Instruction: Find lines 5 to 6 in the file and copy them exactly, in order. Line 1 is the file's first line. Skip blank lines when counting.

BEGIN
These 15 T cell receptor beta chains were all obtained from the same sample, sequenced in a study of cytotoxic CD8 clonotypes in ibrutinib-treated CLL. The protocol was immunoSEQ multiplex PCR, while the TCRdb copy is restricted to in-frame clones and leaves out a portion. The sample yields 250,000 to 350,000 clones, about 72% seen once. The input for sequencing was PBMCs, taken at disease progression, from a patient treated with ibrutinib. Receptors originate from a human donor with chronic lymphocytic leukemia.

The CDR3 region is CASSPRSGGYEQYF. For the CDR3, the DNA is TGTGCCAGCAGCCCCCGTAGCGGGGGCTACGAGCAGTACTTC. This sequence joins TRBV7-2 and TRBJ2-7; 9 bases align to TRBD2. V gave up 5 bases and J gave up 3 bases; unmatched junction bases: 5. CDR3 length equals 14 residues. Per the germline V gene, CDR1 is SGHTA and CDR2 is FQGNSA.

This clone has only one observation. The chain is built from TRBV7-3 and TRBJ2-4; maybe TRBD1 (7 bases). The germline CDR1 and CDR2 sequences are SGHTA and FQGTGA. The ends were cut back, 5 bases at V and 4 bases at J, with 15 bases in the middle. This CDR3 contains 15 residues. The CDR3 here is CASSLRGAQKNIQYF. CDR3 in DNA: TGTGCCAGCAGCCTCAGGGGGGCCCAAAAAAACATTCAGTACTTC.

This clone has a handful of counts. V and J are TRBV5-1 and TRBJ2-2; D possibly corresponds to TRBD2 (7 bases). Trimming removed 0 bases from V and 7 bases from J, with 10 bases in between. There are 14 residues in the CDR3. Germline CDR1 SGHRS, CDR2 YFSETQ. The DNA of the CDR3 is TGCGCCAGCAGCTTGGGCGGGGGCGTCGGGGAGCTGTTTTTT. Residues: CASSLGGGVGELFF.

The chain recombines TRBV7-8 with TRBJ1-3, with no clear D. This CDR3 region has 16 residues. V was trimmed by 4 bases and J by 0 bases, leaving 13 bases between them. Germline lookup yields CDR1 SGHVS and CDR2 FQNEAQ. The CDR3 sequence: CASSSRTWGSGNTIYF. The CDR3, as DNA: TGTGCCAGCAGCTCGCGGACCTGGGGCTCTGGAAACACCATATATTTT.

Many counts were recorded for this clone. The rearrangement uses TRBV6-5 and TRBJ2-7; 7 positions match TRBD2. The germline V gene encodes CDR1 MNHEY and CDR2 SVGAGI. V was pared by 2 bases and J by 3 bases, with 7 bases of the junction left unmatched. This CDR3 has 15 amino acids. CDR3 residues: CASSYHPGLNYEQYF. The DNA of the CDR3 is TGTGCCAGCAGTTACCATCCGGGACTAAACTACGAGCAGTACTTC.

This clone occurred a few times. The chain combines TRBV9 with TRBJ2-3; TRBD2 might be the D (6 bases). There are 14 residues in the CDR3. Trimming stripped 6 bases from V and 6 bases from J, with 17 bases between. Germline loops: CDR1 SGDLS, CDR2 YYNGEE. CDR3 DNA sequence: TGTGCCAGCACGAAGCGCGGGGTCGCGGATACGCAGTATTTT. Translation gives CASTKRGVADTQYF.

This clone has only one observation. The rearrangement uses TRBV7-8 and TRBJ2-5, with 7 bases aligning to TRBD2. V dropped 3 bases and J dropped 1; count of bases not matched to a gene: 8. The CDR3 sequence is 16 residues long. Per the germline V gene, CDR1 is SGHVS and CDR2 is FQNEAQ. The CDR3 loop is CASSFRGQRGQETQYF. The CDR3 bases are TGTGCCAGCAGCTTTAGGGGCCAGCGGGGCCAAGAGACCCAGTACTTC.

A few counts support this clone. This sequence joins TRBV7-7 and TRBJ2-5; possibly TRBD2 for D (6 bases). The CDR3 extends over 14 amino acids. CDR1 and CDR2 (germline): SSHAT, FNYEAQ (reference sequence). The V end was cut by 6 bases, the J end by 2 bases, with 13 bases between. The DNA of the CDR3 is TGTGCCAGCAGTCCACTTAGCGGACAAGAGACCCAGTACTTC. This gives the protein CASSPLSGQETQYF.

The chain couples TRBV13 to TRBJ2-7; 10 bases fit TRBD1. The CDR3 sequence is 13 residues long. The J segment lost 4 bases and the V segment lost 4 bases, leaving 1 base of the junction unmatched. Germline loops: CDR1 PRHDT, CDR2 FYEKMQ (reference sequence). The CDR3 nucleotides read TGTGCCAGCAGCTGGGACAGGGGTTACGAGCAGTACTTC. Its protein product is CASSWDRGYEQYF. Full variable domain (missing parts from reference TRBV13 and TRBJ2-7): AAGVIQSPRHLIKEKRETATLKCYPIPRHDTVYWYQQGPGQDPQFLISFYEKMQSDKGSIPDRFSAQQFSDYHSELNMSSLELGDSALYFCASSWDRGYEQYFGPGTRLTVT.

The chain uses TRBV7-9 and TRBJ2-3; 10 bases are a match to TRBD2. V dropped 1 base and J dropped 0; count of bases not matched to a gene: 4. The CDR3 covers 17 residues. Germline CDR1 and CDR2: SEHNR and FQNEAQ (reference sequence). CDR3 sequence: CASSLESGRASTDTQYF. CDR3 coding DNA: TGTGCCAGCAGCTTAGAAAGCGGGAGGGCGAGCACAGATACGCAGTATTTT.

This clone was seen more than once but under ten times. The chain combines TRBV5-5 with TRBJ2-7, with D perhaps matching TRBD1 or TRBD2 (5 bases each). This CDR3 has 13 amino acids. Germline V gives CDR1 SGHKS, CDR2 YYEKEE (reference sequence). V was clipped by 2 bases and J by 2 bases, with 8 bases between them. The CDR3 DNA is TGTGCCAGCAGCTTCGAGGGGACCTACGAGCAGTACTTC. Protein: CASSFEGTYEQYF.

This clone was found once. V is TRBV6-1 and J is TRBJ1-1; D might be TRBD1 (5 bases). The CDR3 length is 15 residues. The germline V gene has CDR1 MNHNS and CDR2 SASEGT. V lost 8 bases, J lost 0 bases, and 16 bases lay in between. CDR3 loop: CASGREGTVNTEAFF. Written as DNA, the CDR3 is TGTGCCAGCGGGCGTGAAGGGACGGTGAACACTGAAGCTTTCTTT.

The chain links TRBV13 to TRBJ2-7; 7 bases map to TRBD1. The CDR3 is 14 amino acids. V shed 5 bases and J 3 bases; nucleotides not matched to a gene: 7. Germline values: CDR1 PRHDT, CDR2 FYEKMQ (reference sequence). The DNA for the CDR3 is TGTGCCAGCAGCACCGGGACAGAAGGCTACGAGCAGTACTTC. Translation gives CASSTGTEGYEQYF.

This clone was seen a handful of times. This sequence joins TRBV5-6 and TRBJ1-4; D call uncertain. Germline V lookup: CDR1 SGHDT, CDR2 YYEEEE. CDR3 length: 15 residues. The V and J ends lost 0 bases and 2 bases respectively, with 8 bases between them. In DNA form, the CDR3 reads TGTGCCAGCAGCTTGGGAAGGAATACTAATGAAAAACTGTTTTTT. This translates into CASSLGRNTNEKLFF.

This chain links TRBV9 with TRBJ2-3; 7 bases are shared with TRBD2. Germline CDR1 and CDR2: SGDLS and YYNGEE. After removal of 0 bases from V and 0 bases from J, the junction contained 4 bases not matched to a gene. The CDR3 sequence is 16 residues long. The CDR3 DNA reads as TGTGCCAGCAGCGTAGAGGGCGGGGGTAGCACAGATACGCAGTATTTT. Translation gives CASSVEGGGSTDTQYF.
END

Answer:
The chain recombines TRBV7-8 with TRBJ1-3, with no clear D. This CDR3 region has 16 residues. V was trimmed by 4 bases and J by 0 bases, leaving 13 bases between them. Germline lookup yields CDR1 SGHVS and CDR2 FQNEAQ. The CDR3 sequence: CASSSRTWGSGNTIYF. The CDR3, as DNA: TGTGCCAGCAGCTCGCGGACCTGGGGCTCTGGAAACACCATATATTTT.

Many counts were recorded for this clone. The rearrangement uses TRBV6-5 and TRBJ2-7; 7 positions match TRBD2. The germline V gene encodes CDR1 MNHEY and CDR2 SVGAGI. V was pared by 2 bases and J by 3 bases, with 7 bases of the junction left unmatched. This CDR3 has 15 amino acids. CDR3 residues: CASSYHPGLNYEQYF. The DNA of the CDR3 is TGTGCCAGCAGTTACCATCCGGGACTAAACTACGAGCAGTACTTC.